People have different identities that they associate with, be it religious, cultural, or national, but the most important is the racial and ethnic identity. Ethnic identity has to develop from childhood through adolescence to adulthood. Identifying with one’s ethnic group shows solidarity. Nowadays, people have multiple ethnic personalities due to factors such as demographic relocation and intermarriage. Sometimes one can feel more attached to the foreign ethnic culture than their native ethnicity. When individuals get biased toward their ethnic group, they may have guilty thoughts towards themselves and feel that they have let down their kind. Students who have more than one ethnic identity may experience impacts in learning and association with their schoolmates. This discussion aims to help one of the students who feel she does not identify with her ethnic group, a situation referred to as internalized racial oppression. The paper will focus on recommendations that will empower, reclaim, and integrate a new understanding of racial oppression, including building support, self-examination, ethnic identification, and therapy.
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Jessica may share her experience with other schoolmates who have undergone through the same psychological problem. An appropriate way of sharing experiences may be done by creating a support network where members can relate their stories and deal with them. Talking and interacting with others relieves a substantial amount of tension and gives more understanding of what the individual is going through (Muller & Boutte, 2019). By sharing familiarities and opinions, the brain will become acquainted with the situation and have a broader perspective. A person understands that they are not the only ones affected, thereby finding support among peers.
A self-examination of personal feelings can help understand the source of an individual’s ethnic and racial bias. Exploration of one’s feelings and emotions helps in solving the internal conflict that one is experiencing. One should take time to go through the negative feelings of what they are going through and counter them positively. For example, they could tell themselves that the lack of interest in their ethnic group is not because they are a minority but because one has less in common to interact with. Having positive thoughts can help to lessen the self-imposed feelings of guilt.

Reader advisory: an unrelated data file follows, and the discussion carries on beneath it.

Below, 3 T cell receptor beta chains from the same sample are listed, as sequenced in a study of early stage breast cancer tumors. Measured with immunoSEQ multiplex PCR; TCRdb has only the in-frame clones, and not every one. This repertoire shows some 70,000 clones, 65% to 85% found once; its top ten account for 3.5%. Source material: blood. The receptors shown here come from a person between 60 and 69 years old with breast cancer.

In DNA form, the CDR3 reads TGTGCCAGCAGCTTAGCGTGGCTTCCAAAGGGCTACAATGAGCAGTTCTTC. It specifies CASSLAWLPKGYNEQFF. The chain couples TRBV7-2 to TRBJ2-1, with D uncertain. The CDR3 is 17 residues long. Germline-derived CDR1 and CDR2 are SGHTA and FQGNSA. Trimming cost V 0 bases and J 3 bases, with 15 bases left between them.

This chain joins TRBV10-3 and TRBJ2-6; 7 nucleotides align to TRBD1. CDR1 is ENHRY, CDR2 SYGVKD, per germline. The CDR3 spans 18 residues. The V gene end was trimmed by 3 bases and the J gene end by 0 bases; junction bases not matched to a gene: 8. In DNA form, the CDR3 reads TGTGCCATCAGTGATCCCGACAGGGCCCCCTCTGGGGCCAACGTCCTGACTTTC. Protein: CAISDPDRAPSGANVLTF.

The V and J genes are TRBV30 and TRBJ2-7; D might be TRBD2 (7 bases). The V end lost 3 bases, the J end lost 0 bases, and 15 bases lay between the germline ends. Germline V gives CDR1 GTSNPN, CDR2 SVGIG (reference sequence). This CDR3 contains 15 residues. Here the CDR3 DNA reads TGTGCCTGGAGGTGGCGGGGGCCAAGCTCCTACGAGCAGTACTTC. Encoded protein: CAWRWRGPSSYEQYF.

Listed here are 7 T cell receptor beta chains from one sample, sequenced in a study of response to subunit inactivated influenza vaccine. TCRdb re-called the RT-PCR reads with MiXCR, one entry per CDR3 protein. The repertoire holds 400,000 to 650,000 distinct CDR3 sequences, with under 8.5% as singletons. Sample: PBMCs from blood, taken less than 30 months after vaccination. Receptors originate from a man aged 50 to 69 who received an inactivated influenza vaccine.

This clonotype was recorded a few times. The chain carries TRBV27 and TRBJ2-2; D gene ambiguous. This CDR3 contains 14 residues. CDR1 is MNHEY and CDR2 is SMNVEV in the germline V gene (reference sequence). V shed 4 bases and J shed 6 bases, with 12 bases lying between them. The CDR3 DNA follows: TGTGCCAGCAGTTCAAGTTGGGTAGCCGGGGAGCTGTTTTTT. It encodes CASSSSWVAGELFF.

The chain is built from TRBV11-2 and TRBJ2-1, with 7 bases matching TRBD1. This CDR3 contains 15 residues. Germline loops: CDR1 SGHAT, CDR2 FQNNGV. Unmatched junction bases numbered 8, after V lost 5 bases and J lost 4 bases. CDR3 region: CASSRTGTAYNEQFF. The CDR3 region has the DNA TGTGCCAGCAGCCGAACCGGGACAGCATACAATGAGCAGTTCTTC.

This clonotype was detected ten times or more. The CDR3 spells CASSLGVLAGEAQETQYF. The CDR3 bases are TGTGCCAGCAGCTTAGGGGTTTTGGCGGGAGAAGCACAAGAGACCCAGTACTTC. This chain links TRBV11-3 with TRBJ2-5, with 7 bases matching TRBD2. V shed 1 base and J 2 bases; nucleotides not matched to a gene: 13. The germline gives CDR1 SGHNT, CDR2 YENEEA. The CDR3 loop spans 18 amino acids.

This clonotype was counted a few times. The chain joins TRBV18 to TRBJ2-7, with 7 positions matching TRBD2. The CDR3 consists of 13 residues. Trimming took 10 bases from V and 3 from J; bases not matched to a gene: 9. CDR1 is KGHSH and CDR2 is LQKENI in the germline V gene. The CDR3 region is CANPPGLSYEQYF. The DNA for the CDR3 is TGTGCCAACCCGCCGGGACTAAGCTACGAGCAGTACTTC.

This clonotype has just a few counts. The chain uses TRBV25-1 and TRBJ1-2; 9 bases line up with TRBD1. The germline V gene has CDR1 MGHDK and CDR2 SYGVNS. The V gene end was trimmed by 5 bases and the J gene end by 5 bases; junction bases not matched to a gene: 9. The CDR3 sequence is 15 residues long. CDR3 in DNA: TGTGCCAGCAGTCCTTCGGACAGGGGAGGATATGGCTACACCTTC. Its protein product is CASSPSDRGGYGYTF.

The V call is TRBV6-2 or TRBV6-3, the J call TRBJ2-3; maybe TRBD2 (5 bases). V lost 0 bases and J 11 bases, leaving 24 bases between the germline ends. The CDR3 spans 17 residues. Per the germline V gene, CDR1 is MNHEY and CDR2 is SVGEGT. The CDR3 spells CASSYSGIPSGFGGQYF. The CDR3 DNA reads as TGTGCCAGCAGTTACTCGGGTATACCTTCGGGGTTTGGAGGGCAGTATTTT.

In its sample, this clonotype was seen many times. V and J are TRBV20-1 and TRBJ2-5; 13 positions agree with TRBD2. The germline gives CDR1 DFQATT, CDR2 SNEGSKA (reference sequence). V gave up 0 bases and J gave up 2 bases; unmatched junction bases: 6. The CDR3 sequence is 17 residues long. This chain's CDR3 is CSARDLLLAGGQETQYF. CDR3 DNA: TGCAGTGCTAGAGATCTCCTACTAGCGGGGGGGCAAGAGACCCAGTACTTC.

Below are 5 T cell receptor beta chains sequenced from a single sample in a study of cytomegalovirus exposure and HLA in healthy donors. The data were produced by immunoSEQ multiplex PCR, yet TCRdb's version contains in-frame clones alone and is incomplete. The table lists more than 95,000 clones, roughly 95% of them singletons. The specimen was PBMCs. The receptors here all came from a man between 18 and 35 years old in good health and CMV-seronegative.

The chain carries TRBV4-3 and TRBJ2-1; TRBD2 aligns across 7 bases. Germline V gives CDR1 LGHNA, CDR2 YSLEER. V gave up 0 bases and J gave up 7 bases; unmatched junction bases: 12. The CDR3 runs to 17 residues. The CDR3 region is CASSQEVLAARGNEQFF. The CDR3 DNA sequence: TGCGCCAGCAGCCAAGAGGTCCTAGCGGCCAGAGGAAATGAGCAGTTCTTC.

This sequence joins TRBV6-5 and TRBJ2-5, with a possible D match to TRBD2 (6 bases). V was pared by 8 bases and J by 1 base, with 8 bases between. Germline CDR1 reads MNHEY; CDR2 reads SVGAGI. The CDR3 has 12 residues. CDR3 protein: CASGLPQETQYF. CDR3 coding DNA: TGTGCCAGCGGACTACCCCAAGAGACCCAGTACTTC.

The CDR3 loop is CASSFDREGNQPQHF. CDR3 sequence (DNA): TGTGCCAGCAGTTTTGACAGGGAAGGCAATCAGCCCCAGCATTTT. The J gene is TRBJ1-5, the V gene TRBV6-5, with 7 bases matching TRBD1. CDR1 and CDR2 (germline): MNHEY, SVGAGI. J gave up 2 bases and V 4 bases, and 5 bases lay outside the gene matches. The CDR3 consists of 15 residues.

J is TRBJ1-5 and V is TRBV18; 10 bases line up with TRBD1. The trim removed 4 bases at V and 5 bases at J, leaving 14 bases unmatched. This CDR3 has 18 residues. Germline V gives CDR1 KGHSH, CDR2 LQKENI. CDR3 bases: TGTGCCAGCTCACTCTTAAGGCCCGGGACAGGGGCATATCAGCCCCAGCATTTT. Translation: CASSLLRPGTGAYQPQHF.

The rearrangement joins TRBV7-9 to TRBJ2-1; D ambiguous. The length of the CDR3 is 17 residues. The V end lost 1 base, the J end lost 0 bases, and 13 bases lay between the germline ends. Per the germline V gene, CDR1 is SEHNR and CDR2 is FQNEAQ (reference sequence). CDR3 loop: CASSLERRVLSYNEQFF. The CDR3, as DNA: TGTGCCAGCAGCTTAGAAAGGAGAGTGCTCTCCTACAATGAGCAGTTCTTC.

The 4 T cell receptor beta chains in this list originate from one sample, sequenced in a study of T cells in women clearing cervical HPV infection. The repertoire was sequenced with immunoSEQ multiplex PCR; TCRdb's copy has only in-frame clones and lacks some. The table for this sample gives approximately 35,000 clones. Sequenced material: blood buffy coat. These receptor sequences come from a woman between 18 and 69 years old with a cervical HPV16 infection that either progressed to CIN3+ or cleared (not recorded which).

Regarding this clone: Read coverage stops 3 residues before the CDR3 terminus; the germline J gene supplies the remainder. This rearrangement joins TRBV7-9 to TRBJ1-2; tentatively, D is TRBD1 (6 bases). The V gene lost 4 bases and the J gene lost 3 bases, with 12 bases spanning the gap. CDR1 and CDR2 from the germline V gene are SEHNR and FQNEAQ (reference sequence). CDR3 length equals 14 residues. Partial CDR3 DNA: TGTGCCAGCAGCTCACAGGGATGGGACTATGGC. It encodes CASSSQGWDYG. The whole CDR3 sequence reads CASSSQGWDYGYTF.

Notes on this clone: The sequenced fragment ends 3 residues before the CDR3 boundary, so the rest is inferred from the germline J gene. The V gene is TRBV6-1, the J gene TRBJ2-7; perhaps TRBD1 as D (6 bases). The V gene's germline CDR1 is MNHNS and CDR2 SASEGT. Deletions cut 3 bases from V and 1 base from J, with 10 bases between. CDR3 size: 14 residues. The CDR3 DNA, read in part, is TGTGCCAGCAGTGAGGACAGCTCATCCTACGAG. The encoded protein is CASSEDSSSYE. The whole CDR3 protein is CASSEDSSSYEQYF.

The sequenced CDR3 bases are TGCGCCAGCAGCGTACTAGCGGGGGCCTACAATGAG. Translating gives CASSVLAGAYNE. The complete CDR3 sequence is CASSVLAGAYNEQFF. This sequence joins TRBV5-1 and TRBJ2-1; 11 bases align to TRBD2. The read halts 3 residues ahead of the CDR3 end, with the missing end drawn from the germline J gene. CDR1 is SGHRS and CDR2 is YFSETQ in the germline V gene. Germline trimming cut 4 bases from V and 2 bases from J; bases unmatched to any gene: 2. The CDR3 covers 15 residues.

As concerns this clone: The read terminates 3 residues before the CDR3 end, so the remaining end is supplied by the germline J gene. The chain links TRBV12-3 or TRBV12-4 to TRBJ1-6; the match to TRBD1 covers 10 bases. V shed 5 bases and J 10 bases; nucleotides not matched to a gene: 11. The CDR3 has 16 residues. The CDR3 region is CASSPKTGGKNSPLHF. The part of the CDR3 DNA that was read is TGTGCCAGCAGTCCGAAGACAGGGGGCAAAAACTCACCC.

One may have to identify what they may have in common with their ethnic group. It is natural to be different, but there is always something that can strongly connect a person to their ethnic group. The individual should find an activity that can help them to interact more with their ethnic group. It may be a social or cultural event, or maybe a celebration of cultural heritage. A person needs to identify with their race and share the experience with others. Despite having a common goal, it is good for an individual to acknowledge that they are different, not assuming or ignoring their ethnicity.
Therapies that focus on self-reflection are recommended since they help an individual understand internalized oppression and how to find ways of identifying with their ethnic identity. A therapy that focuses on the development of implicit consciousness is also recommended. In this treatment, the problem is internalized from the source of the oppression, and internal self-conflicts are addressed (Muller & Boutte, 2019). Psychologists insist on the importance of racial identity as an important factor of an individual’s well-being socially and emotionally. Therefore, internalized racial oppression, recommended solutions that are self-examination, ethnic identification, building support, and therapy should be included and integrated into the learning curriculum to cultivate an inclusive social environment for students of all races. Topics on emotional distress concerning race and ethnicity should be embraced by all instructors so that more students with similar cases can get help.
Muller, M., & Boutte, G. S. (2019). A framework for helping teachers interrupt oppression in their classrooms. Journal for Multicultural Education, 13(1), 94-105.